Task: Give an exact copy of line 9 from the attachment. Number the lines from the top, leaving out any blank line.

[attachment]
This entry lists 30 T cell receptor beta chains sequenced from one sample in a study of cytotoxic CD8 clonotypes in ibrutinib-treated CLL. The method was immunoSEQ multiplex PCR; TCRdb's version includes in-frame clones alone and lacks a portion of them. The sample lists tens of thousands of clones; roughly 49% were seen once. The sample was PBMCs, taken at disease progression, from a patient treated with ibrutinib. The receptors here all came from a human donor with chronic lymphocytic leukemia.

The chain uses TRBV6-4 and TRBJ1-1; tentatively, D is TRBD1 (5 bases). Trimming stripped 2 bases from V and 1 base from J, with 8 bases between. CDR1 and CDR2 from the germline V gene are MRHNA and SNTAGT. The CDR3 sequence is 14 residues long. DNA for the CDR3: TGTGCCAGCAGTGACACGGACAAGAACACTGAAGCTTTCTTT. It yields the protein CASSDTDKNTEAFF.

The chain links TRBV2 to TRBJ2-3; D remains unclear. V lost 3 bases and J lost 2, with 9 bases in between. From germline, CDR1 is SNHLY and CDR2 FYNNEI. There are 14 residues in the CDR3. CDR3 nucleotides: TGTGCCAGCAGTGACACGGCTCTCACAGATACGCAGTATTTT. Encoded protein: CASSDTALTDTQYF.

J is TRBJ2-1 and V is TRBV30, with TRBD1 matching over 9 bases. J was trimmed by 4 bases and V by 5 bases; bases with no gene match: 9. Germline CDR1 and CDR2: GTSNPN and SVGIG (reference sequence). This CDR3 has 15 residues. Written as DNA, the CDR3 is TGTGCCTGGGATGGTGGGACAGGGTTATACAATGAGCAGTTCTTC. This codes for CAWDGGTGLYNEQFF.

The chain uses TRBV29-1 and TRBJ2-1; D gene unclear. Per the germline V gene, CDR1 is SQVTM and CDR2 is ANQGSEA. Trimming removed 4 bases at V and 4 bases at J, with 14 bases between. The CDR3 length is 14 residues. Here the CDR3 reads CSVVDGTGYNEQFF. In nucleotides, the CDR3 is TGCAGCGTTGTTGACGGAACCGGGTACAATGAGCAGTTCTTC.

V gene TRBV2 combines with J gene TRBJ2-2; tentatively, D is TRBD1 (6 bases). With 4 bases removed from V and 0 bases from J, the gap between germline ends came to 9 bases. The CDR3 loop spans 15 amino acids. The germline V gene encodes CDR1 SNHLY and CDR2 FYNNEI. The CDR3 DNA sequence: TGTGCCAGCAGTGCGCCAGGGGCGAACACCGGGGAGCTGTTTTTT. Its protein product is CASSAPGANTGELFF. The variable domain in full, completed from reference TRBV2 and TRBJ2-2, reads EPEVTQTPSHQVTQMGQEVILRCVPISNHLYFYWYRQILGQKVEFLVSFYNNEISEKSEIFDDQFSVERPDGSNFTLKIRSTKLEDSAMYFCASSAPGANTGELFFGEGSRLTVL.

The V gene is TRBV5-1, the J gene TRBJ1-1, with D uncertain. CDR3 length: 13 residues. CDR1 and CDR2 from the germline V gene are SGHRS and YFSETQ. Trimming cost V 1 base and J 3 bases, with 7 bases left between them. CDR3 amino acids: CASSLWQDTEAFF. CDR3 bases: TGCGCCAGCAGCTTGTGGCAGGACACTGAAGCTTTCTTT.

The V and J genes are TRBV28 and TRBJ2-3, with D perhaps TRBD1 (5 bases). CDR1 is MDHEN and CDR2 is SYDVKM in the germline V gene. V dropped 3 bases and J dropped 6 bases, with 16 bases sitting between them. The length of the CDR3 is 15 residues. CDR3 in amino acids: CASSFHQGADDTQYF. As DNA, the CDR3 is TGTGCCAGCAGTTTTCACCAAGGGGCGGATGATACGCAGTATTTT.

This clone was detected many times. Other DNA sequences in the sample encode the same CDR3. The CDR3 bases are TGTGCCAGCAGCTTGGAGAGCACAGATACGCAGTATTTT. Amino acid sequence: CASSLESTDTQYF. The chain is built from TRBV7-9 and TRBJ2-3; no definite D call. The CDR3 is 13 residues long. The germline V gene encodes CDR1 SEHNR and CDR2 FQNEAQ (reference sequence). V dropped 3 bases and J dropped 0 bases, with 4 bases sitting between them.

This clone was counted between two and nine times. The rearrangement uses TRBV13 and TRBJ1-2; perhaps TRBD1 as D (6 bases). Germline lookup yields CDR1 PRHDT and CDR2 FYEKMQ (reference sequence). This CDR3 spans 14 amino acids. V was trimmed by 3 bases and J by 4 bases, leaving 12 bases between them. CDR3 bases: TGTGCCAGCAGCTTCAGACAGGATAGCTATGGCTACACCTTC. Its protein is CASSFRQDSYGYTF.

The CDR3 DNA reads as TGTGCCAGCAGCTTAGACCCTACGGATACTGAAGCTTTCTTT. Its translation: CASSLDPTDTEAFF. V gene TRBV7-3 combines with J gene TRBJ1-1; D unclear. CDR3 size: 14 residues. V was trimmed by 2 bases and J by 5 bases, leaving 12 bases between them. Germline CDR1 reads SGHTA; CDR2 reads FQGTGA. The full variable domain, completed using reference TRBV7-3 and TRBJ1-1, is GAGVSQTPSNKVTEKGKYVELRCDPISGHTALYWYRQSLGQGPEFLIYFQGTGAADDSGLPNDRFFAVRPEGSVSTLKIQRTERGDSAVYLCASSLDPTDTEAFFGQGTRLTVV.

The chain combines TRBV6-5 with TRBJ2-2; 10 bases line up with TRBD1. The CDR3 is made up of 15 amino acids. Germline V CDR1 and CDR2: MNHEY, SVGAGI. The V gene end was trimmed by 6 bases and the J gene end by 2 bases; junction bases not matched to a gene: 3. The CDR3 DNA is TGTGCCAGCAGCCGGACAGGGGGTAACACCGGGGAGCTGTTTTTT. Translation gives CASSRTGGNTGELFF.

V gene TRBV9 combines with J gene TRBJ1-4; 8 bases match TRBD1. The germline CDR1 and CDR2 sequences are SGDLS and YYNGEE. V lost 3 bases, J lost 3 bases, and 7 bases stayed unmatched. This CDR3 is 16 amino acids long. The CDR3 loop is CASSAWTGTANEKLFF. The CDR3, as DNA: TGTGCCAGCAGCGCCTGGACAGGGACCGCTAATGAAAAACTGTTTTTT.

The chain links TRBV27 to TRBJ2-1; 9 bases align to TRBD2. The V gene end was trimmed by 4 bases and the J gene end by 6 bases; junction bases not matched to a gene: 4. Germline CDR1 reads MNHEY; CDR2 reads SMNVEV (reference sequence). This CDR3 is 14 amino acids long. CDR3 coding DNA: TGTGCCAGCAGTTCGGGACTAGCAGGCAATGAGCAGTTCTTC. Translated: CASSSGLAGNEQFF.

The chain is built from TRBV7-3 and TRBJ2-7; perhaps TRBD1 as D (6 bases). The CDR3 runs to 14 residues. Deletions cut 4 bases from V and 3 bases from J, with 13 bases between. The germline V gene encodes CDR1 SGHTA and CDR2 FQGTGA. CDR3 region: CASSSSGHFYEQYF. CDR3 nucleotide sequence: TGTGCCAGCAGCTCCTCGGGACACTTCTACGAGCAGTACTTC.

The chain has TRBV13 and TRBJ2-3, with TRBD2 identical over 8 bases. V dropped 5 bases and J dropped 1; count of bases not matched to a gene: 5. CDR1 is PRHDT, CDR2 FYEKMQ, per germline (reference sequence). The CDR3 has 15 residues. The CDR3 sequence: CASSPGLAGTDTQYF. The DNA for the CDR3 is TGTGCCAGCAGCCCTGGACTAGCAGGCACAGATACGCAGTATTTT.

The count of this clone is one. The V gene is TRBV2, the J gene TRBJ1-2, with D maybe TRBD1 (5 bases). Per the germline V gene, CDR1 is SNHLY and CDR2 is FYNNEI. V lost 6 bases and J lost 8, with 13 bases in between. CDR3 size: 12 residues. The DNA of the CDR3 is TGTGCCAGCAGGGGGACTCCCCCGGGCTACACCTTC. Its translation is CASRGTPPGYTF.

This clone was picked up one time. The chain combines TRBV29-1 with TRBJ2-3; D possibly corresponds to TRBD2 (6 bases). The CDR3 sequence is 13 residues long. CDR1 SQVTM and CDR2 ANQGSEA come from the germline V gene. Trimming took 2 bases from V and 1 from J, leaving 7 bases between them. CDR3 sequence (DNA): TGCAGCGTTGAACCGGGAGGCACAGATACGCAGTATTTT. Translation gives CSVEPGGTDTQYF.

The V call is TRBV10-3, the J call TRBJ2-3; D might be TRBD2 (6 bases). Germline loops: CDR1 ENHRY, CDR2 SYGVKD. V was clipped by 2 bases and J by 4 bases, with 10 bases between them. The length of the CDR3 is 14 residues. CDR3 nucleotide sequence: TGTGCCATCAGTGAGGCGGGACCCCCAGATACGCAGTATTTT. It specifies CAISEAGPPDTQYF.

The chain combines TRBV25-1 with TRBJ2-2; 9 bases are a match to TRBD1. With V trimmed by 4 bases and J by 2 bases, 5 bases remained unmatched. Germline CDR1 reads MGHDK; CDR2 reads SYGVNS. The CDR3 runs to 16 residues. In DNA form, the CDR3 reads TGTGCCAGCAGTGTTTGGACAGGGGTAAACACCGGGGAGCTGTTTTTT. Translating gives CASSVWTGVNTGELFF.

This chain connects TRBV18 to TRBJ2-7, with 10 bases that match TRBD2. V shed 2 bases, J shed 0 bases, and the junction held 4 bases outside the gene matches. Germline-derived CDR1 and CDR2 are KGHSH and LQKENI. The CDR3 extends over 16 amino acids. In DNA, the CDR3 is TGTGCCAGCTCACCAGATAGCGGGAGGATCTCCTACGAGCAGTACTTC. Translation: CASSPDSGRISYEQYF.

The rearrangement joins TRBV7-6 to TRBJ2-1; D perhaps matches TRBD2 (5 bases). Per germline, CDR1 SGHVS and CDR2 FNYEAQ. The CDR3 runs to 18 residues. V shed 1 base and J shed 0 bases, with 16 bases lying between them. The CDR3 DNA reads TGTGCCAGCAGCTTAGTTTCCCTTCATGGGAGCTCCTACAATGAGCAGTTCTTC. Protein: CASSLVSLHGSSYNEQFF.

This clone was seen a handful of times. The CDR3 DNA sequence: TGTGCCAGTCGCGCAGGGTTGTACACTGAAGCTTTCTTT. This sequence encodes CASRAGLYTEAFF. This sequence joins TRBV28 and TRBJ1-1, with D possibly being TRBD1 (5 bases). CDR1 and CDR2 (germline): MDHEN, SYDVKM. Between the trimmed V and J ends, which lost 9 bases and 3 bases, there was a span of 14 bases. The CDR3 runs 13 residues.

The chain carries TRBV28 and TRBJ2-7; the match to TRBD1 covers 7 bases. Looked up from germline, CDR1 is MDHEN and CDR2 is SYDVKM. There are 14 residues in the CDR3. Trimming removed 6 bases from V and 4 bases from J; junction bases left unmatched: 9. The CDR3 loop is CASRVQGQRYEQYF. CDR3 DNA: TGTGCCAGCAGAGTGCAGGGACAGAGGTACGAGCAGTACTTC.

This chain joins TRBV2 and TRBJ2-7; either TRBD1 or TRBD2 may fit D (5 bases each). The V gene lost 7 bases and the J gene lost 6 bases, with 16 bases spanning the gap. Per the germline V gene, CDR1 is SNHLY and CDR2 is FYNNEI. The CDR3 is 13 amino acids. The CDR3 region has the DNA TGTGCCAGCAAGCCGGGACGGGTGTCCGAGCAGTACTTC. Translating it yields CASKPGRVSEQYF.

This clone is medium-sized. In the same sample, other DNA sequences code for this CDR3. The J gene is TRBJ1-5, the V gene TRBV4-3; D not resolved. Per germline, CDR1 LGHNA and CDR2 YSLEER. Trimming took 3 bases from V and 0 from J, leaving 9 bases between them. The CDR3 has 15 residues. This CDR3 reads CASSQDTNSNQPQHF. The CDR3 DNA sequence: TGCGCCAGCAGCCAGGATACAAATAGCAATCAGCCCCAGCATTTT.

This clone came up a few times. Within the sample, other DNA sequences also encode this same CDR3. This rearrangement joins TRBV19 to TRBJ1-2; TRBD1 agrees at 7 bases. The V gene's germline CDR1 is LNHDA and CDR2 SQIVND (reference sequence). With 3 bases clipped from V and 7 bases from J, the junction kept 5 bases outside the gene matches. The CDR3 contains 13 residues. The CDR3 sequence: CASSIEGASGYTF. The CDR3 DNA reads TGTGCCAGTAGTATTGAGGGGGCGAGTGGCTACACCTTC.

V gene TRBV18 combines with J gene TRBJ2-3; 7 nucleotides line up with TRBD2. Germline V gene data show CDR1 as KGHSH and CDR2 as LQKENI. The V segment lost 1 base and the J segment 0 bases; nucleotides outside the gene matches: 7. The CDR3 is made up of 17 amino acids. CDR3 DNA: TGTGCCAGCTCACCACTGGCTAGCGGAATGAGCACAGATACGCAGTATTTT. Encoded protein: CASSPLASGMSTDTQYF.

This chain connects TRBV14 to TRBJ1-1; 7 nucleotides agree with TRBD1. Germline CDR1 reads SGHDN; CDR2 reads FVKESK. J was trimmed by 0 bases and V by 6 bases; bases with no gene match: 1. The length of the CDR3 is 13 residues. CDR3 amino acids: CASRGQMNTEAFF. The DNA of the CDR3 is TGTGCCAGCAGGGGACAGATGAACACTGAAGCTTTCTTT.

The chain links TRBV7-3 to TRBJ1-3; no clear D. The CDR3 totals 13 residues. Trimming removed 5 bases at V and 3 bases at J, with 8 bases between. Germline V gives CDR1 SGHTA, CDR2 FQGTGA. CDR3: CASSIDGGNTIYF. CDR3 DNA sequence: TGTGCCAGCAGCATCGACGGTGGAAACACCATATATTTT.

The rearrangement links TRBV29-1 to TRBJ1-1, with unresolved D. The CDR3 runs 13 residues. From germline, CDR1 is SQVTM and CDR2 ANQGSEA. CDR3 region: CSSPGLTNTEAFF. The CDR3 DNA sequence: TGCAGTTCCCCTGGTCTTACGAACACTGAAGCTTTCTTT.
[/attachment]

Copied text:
This clone was detected many times. Other DNA sequences in the sample encode the same CDR3. The CDR3 bases are TGTGCCAGCAGCTTGGAGAGCACAGATACGCAGTATTTT. Amino acid sequence: CASSLESTDTQYF. The chain is built from TRBV7-9 and TRBJ2-3; no definite D call. The CDR3 is 13 residues long. The germline V gene encodes CDR1 SEHNR and CDR2 FQNEAQ (reference sequence). V dropped 3 bases and J dropped 0 bases, with 4 bases sitting between them.